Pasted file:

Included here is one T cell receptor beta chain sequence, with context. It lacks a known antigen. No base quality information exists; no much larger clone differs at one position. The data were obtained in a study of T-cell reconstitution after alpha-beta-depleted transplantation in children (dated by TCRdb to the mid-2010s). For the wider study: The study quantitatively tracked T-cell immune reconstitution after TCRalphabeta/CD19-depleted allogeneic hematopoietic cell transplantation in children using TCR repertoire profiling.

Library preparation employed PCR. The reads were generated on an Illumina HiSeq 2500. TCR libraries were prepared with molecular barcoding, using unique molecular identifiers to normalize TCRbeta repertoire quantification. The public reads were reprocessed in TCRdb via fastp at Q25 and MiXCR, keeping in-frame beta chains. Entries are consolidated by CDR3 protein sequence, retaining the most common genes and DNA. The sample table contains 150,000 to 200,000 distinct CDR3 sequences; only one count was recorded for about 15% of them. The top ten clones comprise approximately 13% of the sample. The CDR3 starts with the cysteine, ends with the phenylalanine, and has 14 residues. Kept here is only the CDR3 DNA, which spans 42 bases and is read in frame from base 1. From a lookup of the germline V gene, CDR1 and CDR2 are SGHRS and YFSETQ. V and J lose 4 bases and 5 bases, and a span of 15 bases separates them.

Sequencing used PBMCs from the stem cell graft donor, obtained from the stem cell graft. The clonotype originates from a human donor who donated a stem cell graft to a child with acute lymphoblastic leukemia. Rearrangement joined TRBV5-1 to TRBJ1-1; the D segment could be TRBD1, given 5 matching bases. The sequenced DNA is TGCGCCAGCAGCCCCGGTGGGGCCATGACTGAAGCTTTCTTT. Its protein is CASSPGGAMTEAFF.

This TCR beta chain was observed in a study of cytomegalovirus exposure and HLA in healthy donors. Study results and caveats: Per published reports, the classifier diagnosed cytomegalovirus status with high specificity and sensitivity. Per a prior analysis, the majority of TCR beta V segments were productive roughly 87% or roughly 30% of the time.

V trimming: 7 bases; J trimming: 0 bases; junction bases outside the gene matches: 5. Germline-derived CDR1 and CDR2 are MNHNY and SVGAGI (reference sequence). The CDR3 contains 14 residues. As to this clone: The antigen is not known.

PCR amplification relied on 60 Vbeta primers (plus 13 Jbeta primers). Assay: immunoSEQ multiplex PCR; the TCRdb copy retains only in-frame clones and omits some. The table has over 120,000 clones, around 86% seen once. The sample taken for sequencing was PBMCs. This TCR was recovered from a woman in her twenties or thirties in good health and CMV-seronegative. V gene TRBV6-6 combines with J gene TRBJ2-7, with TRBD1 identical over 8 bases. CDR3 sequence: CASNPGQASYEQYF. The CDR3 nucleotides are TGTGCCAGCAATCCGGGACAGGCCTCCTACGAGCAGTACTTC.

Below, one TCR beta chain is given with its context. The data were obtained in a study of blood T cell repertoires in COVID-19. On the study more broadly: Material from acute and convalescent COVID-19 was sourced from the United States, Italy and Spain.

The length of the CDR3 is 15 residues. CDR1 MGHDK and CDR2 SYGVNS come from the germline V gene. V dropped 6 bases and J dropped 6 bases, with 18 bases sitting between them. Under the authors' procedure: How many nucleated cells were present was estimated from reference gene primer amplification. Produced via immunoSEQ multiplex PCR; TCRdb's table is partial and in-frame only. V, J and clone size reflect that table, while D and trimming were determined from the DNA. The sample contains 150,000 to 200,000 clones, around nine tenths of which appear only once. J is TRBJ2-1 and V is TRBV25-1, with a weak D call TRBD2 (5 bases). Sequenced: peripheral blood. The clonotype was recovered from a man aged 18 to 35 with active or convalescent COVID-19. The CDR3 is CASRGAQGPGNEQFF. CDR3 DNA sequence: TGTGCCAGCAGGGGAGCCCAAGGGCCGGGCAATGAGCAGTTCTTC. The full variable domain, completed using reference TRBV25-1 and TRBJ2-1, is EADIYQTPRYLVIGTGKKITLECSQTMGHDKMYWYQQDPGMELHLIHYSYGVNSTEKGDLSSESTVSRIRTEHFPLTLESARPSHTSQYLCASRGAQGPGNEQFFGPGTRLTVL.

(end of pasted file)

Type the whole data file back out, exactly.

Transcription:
Included here is one T cell receptor beta chain sequence, with context. It lacks a known antigen. No base quality information exists; no much larger clone differs at one position. The data were obtained in a study of T-cell reconstitution after alpha-beta-depleted transplantation in children (dated by TCRdb to the mid-2010s). For the wider study: The study quantitatively tracked T-cell immune reconstitution after TCRalphabeta/CD19-depleted allogeneic hematopoietic cell transplantation in children using TCR repertoire profiling.

Library preparation employed PCR. The reads were generated on an Illumina HiSeq 2500. TCR libraries were prepared with molecular barcoding, using unique molecular identifiers to normalize TCRbeta repertoire quantification. The public reads were reprocessed in TCRdb via fastp at Q25 and MiXCR, keeping in-frame beta chains. Entries are consolidated by CDR3 protein sequence, retaining the most common genes and DNA. The sample table contains 150,000 to 200,000 distinct CDR3 sequences; only one count was recorded for about 15% of them. The top ten clones comprise approximately 13% of the sample. The CDR3 starts with the cysteine, ends with the phenylalanine, and has 14 residues. Kept here is only the CDR3 DNA, which spans 42 bases and is read in frame from base 1. From a lookup of the germline V gene, CDR1 and CDR2 are SGHRS and YFSETQ. V and J lose 4 bases and 5 bases, and a span of 15 bases separates them.

Sequencing used PBMCs from the stem cell graft donor, obtained from the stem cell graft. The clonotype originates from a human donor who donated a stem cell graft to a child with acute lymphoblastic leukemia. Rearrangement joined TRBV5-1 to TRBJ1-1; the D segment could be TRBD1, given 5 matching bases. The sequenced DNA is TGCGCCAGCAGCCCCGGTGGGGCCATGACTGAAGCTTTCTTT. Its protein is CASSPGGAMTEAFF.

This TCR beta chain was observed in a study of cytomegalovirus exposure and HLA in healthy donors. Study results and caveats: Per published reports, the classifier diagnosed cytomegalovirus status with high specificity and sensitivity. Per a prior analysis, the majority of TCR beta V segments were productive roughly 87% or roughly 30% of the time.

V trimming: 7 bases; J trimming: 0 bases; junction bases outside the gene matches: 5. Germline-derived CDR1 and CDR2 are MNHNY and SVGAGI (reference sequence). The CDR3 contains 14 residues. As to this clone: The antigen is not known.

PCR amplification relied on 60 Vbeta primers (plus 13 Jbeta primers). Assay: immunoSEQ multiplex PCR; the TCRdb copy retains only in-frame clones and omits some. The table has over 120,000 clones, around 86% seen once. The sample taken for sequencing was PBMCs. This TCR was recovered from a woman in her twenties or thirties in good health and CMV-seronegative. V gene TRBV6-6 combines with J gene TRBJ2-7, with TRBD1 identical over 8 bases. CDR3 sequence: CASNPGQASYEQYF. The CDR3 nucleotides are TGTGCCAGCAATCCGGGACAGGCCTCCTACGAGCAGTACTTC.

Below, one TCR beta chain is given with its context. The data were obtained in a study of blood T cell repertoires in COVID-19. On the study more broadly: Material from acute and convalescent COVID-19 was sourced from the United States, Italy and Spain.

The length of the CDR3 is 15 residues. CDR1 MGHDK and CDR2 SYGVNS come from the germline V gene. V dropped 6 bases and J dropped 6 bases, with 18 bases sitting between them. Under the authors' procedure: How many nucleated cells were present was estimated from reference gene primer amplification. Produced via immunoSEQ multiplex PCR; TCRdb's table is partial and in-frame only. V, J and clone size reflect that table, while D and trimming were determined from the DNA. The sample contains 150,000 to 200,000 clones, around nine tenths of which appear only once. J is TRBJ2-1 and V is TRBV25-1, with a weak D call TRBD2 (5 bases). Sequenced: peripheral blood. The clonotype was recovered from a man aged 18 to 35 with active or convalescent COVID-19. The CDR3 is CASRGAQGPGNEQFF. CDR3 DNA sequence: TGTGCCAGCAGGGGAGCCCAAGGGCCGGGCAATGAGCAGTTCTTC. The full variable domain, completed using reference TRBV25-1 and TRBJ2-1, is EADIYQTPRYLVIGTGKKITLECSQTMGHDKMYWYQQDPGMELHLIHYSYGVNSTEKGDLSSESTVSRIRTEHFPLTLESARPSHTSQYLCASRGAQGPGNEQFFGPGTRLTVL.